HERNIATED DISCS FROM CAR ACCIDENT?
It is not uncommon for people injured in car accidents to suffer from herniated discs, which are spinal injuries that can cause serious pain. The force of impact in a car accident can put immense pressure on your spine. While the discs between vertebrae need to be strong to both protect your spineand allow it to move, the forces in a car accident can cause these discs to move out of place or tear.
Spinal discs are like little pillows thatare set between each vertebra in your spine. These discs are very important because they help absorb shock as you move about in your everyday life. It might help to think about spinal discs like jelly doughnuts, since they have a shell-type barrier that covers a liquid substance. Physical trauma, like the kind suffered during a car accident, can cause the disc to rupture and let the “jelly” ooze out of it. At this point, it is not uncommon for the disc to shift and hit a nerve in the spinal column. This is called a herniated disc, and the more pressure it puts on a spinal nerve, the more painful it is.
A bulging disc occurs when the disc’s tough outer layer of cartilage bulges out from between the vertebrae. A bulging disc can affect much of the disk, but may cause no pain.
A herniated disc occurs when the tough cartilage cracks, and the soft inner filling of the disc protrudes through the tear. A herniated disc will likely affect a smaller area, but is often more painful.
Both a budge or a herniation can cause pain and problems. Different doctors (and lawyers) have their own opinions about which one is a more serious injury. However, both can have serious consequences for car accident victims.
Both a bulging and a herniated disc can protrude far enough into the spinal canal to irritate sensitive nerve roots, causing inflammation and compression of the nerves and the spinal cord. Not only does this cause back pain, but the pain also often radiates down the leg. Some people experience other, more debilitating symptoms such as weakness and loss of sensation in lower extremities.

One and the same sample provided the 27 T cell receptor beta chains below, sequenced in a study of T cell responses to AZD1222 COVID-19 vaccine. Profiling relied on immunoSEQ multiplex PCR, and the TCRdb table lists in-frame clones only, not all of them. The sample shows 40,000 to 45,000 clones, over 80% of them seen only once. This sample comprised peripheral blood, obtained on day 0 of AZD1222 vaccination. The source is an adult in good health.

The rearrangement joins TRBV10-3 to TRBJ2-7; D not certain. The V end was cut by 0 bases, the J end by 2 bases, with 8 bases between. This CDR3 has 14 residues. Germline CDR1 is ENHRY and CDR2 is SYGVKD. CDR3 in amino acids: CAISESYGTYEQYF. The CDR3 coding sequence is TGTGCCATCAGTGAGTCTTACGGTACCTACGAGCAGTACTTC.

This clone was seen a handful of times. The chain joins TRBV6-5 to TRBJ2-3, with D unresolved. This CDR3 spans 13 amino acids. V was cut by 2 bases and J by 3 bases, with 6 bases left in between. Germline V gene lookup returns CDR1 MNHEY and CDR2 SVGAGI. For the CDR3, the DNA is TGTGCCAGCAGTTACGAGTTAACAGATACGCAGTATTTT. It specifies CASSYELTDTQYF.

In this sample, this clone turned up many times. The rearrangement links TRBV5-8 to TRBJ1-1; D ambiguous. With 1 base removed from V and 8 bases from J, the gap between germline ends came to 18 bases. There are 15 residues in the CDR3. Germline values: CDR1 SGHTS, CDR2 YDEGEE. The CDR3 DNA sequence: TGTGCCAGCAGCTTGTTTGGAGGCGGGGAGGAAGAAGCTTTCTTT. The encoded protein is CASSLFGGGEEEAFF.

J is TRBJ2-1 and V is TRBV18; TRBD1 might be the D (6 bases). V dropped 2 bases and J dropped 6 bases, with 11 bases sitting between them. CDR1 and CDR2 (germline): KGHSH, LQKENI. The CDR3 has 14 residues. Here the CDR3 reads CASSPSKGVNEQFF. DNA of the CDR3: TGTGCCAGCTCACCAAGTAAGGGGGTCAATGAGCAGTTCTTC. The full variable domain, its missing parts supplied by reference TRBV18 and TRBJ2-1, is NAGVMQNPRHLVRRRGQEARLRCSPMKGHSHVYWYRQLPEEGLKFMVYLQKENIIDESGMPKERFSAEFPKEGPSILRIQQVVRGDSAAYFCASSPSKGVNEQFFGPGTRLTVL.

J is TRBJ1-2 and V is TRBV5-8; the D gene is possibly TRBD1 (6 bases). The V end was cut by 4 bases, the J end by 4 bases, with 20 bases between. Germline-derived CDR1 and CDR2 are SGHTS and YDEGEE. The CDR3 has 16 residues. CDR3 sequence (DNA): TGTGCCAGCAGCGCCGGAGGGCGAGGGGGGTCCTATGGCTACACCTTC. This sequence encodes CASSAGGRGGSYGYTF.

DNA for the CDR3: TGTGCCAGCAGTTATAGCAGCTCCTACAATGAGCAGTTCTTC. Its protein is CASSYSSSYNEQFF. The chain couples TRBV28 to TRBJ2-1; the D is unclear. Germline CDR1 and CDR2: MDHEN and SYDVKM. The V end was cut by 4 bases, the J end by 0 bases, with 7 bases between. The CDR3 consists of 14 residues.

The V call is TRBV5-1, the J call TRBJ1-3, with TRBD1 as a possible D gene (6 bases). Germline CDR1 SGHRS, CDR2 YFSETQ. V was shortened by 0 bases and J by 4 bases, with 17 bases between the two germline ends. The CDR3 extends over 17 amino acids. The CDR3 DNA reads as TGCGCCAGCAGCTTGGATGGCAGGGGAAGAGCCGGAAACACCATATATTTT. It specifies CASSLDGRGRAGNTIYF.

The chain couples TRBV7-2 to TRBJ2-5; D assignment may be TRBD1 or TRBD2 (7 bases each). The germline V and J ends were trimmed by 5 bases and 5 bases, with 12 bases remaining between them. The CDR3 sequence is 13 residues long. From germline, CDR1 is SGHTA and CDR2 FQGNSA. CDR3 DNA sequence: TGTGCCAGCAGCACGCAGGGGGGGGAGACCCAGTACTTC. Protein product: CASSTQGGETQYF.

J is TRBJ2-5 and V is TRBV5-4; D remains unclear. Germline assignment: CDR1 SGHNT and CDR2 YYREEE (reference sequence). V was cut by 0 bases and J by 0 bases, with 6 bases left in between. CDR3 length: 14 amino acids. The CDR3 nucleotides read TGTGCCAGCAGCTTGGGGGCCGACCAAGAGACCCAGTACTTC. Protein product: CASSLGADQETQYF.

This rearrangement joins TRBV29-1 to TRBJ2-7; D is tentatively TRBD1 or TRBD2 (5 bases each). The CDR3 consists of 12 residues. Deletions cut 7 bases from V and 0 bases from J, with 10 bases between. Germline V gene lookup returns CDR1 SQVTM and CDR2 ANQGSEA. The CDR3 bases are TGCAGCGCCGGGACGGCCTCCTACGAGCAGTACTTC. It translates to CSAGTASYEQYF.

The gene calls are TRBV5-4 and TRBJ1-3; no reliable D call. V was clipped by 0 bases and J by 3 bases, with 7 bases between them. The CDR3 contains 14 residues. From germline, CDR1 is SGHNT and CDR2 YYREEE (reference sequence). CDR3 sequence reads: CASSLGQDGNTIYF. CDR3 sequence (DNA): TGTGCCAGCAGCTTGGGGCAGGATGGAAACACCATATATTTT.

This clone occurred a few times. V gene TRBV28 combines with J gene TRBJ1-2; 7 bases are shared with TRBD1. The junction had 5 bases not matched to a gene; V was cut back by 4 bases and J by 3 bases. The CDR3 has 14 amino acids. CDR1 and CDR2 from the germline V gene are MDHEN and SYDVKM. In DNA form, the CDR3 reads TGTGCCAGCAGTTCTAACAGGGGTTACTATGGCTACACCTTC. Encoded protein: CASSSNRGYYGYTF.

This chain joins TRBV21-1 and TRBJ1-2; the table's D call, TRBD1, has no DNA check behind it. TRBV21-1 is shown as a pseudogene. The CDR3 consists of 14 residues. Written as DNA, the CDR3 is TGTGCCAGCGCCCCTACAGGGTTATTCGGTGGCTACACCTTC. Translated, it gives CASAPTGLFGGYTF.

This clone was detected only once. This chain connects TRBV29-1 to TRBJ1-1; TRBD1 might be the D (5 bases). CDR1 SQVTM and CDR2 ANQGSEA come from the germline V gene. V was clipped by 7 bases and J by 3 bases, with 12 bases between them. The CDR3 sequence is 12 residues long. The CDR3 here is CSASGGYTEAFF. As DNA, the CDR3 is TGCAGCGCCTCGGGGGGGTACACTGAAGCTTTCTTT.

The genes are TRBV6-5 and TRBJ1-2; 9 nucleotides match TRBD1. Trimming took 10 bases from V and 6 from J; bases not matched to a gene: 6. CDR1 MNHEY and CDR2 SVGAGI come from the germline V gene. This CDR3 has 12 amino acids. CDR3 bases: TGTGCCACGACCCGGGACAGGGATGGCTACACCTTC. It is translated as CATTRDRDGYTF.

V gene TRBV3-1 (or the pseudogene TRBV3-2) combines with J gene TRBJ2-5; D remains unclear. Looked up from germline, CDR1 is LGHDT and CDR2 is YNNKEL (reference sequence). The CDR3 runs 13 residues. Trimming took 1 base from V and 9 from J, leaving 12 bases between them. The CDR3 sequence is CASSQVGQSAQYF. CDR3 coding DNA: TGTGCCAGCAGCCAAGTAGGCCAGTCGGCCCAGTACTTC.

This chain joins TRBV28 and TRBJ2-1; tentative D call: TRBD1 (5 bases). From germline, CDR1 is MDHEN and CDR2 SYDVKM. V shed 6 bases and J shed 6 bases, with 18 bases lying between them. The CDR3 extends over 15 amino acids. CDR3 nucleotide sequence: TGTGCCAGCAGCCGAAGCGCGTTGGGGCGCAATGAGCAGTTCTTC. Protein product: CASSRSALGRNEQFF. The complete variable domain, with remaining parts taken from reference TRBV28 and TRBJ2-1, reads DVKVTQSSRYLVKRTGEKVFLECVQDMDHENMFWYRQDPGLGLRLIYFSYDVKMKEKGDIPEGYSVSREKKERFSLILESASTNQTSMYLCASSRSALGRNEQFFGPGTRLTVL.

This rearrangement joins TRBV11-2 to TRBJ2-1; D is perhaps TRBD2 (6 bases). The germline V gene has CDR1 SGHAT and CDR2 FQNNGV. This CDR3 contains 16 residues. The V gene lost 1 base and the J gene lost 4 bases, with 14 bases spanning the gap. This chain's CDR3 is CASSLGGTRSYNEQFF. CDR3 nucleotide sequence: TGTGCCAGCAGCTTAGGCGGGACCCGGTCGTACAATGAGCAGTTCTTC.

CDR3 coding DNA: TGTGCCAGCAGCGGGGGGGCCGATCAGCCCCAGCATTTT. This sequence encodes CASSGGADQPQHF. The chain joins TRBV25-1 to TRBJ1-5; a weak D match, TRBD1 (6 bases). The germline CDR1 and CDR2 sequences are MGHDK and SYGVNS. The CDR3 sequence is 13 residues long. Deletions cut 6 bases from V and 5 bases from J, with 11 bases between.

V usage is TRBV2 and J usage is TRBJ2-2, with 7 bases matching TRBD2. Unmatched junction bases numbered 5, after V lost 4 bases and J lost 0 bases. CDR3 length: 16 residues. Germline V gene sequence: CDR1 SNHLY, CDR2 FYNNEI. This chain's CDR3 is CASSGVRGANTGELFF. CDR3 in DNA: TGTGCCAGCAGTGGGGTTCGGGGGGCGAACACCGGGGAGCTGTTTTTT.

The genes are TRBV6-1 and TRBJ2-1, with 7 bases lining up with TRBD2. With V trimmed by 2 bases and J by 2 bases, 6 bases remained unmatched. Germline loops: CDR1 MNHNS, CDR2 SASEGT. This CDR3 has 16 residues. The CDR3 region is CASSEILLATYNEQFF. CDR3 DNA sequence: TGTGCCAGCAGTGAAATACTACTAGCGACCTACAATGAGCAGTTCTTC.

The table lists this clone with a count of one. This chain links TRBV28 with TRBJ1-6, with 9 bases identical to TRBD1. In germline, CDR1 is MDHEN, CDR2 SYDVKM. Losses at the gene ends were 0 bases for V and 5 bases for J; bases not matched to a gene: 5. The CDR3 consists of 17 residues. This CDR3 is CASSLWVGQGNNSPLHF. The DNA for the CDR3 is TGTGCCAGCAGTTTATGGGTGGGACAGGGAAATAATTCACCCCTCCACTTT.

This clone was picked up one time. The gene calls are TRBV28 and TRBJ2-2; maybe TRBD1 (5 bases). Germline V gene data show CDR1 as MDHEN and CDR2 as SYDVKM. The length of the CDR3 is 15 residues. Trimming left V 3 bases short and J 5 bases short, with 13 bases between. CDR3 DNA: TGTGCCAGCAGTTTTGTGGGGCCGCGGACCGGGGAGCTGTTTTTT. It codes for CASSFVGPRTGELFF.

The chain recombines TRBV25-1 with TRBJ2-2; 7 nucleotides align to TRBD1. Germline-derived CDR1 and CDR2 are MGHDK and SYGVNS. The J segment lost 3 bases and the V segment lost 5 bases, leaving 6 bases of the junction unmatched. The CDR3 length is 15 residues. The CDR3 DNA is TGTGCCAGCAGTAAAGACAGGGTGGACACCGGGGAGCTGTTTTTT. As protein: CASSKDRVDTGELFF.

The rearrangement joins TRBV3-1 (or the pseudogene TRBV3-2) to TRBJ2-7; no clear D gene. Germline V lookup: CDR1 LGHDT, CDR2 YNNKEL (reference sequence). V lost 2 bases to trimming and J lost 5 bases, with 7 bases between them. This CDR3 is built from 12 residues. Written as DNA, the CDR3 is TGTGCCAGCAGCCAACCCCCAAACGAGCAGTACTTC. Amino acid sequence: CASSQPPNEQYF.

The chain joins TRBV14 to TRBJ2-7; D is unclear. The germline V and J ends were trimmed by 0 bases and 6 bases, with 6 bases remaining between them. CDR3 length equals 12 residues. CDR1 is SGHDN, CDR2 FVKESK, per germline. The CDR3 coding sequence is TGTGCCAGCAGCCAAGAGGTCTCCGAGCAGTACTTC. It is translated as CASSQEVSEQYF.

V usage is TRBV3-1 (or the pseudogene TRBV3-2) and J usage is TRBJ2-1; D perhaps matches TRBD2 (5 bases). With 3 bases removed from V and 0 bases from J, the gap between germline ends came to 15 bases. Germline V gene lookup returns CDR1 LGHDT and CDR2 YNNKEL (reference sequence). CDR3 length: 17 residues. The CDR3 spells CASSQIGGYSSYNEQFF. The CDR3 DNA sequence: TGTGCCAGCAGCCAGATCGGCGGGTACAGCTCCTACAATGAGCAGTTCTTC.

There are several herniated disc treatment options that may relieve your symptoms. These include non-surgical treatments such as: alternate bed rest with ambulation and medications to reduce inflammation and pain. Non-steroidal anti-inflammatory drugs (NSAIDs) are often used for this purpose.
Physical therapy may be incorporated into the patient’s treatment plan. This might include exercise, massage, thermotherapy, as well as a device designed to support the back—a corset, back belt, or brace.
When no improvement is noted after a course of conservative treatment, surgery might be considered.
A discectomy is the surgical removal of part or the entire offending intervertebral disc.
No matter which herniated disc treatments you try, it is important to closely follow the instructions of your physician and/or physical therapist. Keep your weight close to ideal and continue to follow the exercise and/or rehabilitative program designed by your physical therapist at home. These steps may help you prevent further pain associated with a herniated disc.
Your doctor knows your case best. He or she will be able to recommend a made-for-you herniated disc treatment plan. It will take into account your overall health, other conditions you may have, your current level of physical activity, your lifestyle, and your symptoms.